Oprah’s Harry and Meghan interview draws more than 17 million viewers
Oprah Winfrey’s highly-anticipated interview with Prince Harry and Meghan Markle on Sunday night attracted north of 17.1 million viewers to CBS, Nielsen’s early numbers suggest, offering a glimmer of hope for a TV industry that continues to see ratings erosion for live event programming.
That performance figure—more than double the 6.9 million total viewers that tuned into last weekend’s Golden Globes—does not include viewership from the West Coast, meaning the broadcast’s recorded audience is all but guaranteed to increase once Nielsen reports its final timezone-adjusted numbers.
The couple’s first public interview since stepping down from their Royal duties last year was a gamble for CBS, which is believed to have paid between $7 million and $9 million for the rights to the broadcast, the Wall Street Journal reports. That deal with Harpo Productions, which is owned by Winfrey, includes international airing rights; the interview is set to broadcast in the U.K. this evening at 9 p.m. local time.
But despite numerous TV events in recent months slumping below their pre-pandemic viewership numbers, CBS’ gamble appears to have paid off, with the network netting millions of eyeballs and charging advertisers in the ballpark of $325,000 per 30-seconds of commercial time.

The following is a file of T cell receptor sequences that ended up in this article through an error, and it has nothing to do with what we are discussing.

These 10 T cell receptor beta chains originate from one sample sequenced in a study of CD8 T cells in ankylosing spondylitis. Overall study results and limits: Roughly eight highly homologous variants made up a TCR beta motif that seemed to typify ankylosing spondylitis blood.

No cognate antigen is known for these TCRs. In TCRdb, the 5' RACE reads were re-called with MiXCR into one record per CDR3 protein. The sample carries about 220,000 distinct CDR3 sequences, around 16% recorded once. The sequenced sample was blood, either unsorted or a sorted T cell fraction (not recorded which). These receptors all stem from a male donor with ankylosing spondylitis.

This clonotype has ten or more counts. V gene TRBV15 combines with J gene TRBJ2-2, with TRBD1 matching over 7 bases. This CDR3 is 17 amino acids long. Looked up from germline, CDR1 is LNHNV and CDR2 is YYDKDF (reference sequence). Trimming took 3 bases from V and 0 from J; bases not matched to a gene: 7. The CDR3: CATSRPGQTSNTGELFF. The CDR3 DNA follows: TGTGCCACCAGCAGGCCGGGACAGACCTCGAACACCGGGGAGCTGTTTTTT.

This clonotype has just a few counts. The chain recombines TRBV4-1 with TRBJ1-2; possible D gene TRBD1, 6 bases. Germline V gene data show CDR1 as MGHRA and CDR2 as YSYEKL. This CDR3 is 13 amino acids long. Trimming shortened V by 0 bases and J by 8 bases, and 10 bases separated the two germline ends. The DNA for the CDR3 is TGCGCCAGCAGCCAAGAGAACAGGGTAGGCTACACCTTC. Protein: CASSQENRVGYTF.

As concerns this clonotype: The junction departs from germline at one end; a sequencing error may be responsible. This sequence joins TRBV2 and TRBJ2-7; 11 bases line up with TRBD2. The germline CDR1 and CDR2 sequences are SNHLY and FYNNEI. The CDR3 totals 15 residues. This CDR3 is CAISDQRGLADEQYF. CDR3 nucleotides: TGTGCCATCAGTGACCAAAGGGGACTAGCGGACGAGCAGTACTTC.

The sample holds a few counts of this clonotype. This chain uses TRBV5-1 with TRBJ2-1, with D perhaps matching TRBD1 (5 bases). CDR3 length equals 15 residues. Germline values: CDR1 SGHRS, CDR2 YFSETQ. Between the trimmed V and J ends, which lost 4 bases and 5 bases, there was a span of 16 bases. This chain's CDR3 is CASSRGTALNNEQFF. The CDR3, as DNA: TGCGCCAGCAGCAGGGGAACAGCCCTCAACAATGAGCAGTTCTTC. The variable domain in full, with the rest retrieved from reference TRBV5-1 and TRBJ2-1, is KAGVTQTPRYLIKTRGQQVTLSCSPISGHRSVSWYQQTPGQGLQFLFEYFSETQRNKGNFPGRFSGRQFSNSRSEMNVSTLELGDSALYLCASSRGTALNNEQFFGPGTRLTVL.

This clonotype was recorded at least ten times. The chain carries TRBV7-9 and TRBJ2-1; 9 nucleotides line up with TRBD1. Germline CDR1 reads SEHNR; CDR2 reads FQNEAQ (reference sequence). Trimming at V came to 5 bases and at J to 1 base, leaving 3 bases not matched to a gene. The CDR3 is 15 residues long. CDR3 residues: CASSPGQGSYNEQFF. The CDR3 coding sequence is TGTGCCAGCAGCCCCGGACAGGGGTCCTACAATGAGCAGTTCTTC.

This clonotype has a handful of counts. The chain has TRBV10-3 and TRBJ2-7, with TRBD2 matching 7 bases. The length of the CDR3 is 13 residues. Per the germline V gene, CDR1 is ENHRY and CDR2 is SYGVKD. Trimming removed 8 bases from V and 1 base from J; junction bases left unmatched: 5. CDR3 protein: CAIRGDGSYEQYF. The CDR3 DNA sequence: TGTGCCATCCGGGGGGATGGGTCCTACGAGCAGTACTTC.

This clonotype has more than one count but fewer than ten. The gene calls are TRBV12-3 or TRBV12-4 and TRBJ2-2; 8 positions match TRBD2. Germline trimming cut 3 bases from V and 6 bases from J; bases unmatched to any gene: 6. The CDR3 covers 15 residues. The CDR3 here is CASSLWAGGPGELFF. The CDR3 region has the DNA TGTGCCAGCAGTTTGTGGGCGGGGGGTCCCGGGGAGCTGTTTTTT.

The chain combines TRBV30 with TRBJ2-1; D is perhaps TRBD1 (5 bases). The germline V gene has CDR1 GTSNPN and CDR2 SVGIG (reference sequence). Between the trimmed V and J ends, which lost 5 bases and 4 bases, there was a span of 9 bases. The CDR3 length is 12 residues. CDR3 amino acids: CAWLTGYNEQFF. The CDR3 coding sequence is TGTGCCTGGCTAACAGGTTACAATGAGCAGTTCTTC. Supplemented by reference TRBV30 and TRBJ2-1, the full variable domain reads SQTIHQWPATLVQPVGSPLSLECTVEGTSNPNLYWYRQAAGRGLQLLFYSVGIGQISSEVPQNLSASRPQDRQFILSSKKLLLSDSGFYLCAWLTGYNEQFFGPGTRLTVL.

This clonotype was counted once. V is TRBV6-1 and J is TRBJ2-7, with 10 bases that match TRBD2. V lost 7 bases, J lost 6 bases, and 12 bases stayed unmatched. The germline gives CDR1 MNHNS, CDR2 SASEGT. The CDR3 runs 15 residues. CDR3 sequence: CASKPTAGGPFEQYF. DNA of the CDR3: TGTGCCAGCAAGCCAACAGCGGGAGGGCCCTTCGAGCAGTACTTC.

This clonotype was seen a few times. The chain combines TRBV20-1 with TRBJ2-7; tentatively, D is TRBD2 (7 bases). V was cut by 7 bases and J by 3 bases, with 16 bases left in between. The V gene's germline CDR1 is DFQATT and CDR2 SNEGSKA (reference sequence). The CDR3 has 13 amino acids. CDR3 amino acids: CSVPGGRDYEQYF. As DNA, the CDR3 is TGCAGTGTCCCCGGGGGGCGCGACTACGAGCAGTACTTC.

An average one-hour block of TV has as much as 18 minutes of commercial time, equaling over three dozen 30-second ads, says David Campanelli, executive VP and chief investment officer at Horizon Media. Assuming the two-hour special sold 64 spots for $325,000 each, CBS raked in more than $20 million in ad revenue, he suggests.
Harry and Meghan’s sit-down with Oprah further illustrates the viability that linear TV still has, Campanelli says. Such “water cooler” events are fewer and farther between now than in previous years, he adds, but such one-time events have long proved attractive to viewers and advertisers alike.
In 2015, when then Bruce Jenner introduced himself as Caitlyn Jenner during a “20/20” special on ABC with Diane Sawyer, the two-hour interview was a ratings bonanza; it attracted a total of 16.9 million viewers—the most in 15 years.
That pales in comparison to Monica Lewinsky’s 1999 interview, also broadcast on ABC’s “20/20,” which garnered an average audience of 48.5 million and cost advertisers $400,000 per 30-second slot, according to Ad Age data.
Traditional TV viewership has been in decline for years. While some programming saw a spike in the early days of pandemic lockdowns, the decline in ratings returned. Both the Golden Globes and Super Bowl hit multi-year lows in 2021.
But Oprah’s interview with the ex-Royals suggests that if cord-cutter and cord-never Americans want to be in the know with the latest gossip, many are still willing to find a TV and sit through commercials.